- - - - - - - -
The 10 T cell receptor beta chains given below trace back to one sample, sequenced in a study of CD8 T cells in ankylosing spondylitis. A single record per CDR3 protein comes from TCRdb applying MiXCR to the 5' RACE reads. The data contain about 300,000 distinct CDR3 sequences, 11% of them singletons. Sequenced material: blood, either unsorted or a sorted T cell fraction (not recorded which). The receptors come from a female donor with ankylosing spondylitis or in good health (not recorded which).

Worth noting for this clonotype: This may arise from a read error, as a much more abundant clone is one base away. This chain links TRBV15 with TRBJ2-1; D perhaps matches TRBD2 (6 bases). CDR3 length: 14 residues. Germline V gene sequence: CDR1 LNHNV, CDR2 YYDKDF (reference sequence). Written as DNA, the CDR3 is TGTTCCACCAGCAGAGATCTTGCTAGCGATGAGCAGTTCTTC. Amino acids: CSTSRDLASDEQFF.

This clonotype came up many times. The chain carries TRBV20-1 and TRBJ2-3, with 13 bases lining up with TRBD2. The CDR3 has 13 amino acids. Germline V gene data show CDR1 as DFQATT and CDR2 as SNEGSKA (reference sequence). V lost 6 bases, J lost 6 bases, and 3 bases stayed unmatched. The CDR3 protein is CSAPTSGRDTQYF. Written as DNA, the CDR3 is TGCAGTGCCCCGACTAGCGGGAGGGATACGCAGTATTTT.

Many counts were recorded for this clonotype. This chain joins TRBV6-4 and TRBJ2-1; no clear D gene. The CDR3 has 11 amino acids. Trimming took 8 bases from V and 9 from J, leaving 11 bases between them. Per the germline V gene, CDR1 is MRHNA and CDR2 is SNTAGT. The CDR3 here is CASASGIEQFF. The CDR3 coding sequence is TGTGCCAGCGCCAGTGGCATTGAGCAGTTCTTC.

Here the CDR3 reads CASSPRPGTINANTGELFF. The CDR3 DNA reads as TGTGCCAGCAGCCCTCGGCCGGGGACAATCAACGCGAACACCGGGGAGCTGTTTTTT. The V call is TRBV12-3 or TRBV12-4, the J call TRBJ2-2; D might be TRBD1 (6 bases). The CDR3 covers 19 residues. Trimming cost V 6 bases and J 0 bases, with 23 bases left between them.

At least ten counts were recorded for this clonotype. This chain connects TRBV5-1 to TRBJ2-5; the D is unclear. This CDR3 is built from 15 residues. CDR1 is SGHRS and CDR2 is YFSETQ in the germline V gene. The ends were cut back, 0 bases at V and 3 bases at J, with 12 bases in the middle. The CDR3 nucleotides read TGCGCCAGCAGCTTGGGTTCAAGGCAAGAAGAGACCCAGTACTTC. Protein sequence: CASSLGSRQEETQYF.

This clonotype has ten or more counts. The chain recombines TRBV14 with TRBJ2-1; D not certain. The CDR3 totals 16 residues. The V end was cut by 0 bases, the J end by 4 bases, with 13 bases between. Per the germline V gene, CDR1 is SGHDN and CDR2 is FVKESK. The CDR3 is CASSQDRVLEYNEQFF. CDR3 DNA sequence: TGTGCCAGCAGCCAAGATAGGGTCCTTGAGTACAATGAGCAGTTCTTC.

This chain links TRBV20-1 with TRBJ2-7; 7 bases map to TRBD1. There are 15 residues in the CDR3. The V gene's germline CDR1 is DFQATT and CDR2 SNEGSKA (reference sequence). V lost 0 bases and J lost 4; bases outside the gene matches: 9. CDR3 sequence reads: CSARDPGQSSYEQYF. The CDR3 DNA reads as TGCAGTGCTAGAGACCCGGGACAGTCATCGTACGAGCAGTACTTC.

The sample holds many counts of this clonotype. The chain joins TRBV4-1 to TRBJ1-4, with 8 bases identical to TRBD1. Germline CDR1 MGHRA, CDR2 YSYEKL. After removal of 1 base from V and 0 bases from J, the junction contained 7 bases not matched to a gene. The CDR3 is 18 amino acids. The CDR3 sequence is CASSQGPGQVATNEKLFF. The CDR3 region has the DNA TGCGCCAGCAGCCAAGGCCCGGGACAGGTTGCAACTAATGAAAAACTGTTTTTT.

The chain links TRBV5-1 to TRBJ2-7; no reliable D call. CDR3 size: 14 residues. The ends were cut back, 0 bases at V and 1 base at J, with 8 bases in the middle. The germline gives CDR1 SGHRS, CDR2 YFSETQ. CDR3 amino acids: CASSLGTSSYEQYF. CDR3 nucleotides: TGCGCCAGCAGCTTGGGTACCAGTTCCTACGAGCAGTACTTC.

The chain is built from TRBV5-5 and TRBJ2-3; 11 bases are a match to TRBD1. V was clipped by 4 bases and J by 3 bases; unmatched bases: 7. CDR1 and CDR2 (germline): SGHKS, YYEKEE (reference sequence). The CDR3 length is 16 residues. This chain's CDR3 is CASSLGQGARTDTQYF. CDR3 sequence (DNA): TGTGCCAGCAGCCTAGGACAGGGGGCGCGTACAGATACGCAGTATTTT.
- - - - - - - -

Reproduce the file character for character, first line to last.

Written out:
The 10 T cell receptor beta chains given below trace back to one sample, sequenced in a study of CD8 T cells in ankylosing spondylitis. A single record per CDR3 protein comes from TCRdb applying MiXCR to the 5' RACE reads. The data contain about 300,000 distinct CDR3 sequences, 11% of them singletons. Sequenced material: blood, either unsorted or a sorted T cell fraction (not recorded which). The receptors come from a female donor with ankylosing spondylitis or in good health (not recorded which).

Worth noting for this clonotype: This may arise from a read error, as a much more abundant clone is one base away. This chain links TRBV15 with TRBJ2-1; D perhaps matches TRBD2 (6 bases). CDR3 length: 14 residues. Germline V gene sequence: CDR1 LNHNV, CDR2 YYDKDF (reference sequence). Written as DNA, the CDR3 is TGTTCCACCAGCAGAGATCTTGCTAGCGATGAGCAGTTCTTC. Amino acids: CSTSRDLASDEQFF.

This clonotype came up many times. The chain carries TRBV20-1 and TRBJ2-3, with 13 bases lining up with TRBD2. The CDR3 has 13 amino acids. Germline V gene data show CDR1 as DFQATT and CDR2 as SNEGSKA (reference sequence). V lost 6 bases, J lost 6 bases, and 3 bases stayed unmatched. The CDR3 protein is CSAPTSGRDTQYF. Written as DNA, the CDR3 is TGCAGTGCCCCGACTAGCGGGAGGGATACGCAGTATTTT.

Many counts were recorded for this clonotype. This chain joins TRBV6-4 and TRBJ2-1; no clear D gene. The CDR3 has 11 amino acids. Trimming took 8 bases from V and 9 from J, leaving 11 bases between them. Per the germline V gene, CDR1 is MRHNA and CDR2 is SNTAGT. The CDR3 here is CASASGIEQFF. The CDR3 coding sequence is TGTGCCAGCGCCAGTGGCATTGAGCAGTTCTTC.

Here the CDR3 reads CASSPRPGTINANTGELFF. The CDR3 DNA reads as TGTGCCAGCAGCCCTCGGCCGGGGACAATCAACGCGAACACCGGGGAGCTGTTTTTT. The V call is TRBV12-3 or TRBV12-4, the J call TRBJ2-2; D might be TRBD1 (6 bases). The CDR3 covers 19 residues. Trimming cost V 6 bases and J 0 bases, with 23 bases left between them.

At least ten counts were recorded for this clonotype. This chain connects TRBV5-1 to TRBJ2-5; the D is unclear. This CDR3 is built from 15 residues. CDR1 is SGHRS and CDR2 is YFSETQ in the germline V gene. The ends were cut back, 0 bases at V and 3 bases at J, with 12 bases in the middle. The CDR3 nucleotides read TGCGCCAGCAGCTTGGGTTCAAGGCAAGAAGAGACCCAGTACTTC. Protein sequence: CASSLGSRQEETQYF.

This clonotype has ten or more counts. The chain recombines TRBV14 with TRBJ2-1; D not certain. The CDR3 totals 16 residues. The V end was cut by 0 bases, the J end by 4 bases, with 13 bases between. Per the germline V gene, CDR1 is SGHDN and CDR2 is FVKESK. The CDR3 is CASSQDRVLEYNEQFF. CDR3 DNA sequence: TGTGCCAGCAGCCAAGATAGGGTCCTTGAGTACAATGAGCAGTTCTTC.

This chain links TRBV20-1 with TRBJ2-7; 7 bases map to TRBD1. There are 15 residues in the CDR3. The V gene's germline CDR1 is DFQATT and CDR2 SNEGSKA (reference sequence). V lost 0 bases and J lost 4; bases outside the gene matches: 9. CDR3 sequence reads: CSARDPGQSSYEQYF. The CDR3 DNA reads as TGCAGTGCTAGAGACCCGGGACAGTCATCGTACGAGCAGTACTTC.

The sample holds many counts of this clonotype. The chain joins TRBV4-1 to TRBJ1-4, with 8 bases identical to TRBD1. Germline CDR1 MGHRA, CDR2 YSYEKL. After removal of 1 base from V and 0 bases from J, the junction contained 7 bases not matched to a gene. The CDR3 is 18 amino acids. The CDR3 sequence is CASSQGPGQVATNEKLFF. The CDR3 region has the DNA TGCGCCAGCAGCCAAGGCCCGGGACAGGTTGCAACTAATGAAAAACTGTTTTTT.

The chain links TRBV5-1 to TRBJ2-7; no reliable D call. CDR3 size: 14 residues. The ends were cut back, 0 bases at V and 1 base at J, with 8 bases in the middle. The germline gives CDR1 SGHRS, CDR2 YFSETQ. CDR3 amino acids: CASSLGTSSYEQYF. CDR3 nucleotides: TGCGCCAGCAGCTTGGGTACCAGTTCCTACGAGCAGTACTTC.

The chain is built from TRBV5-5 and TRBJ2-3; 11 bases are a match to TRBD1. V was clipped by 4 bases and J by 3 bases; unmatched bases: 7. CDR1 and CDR2 (germline): SGHKS, YYEKEE (reference sequence). The CDR3 length is 16 residues. This chain's CDR3 is CASSLGQGARTDTQYF. CDR3 sequence (DNA): TGTGCCAGCAGCCTAGGACAGGGGGCGCGTACAGATACGCAGTATTTT.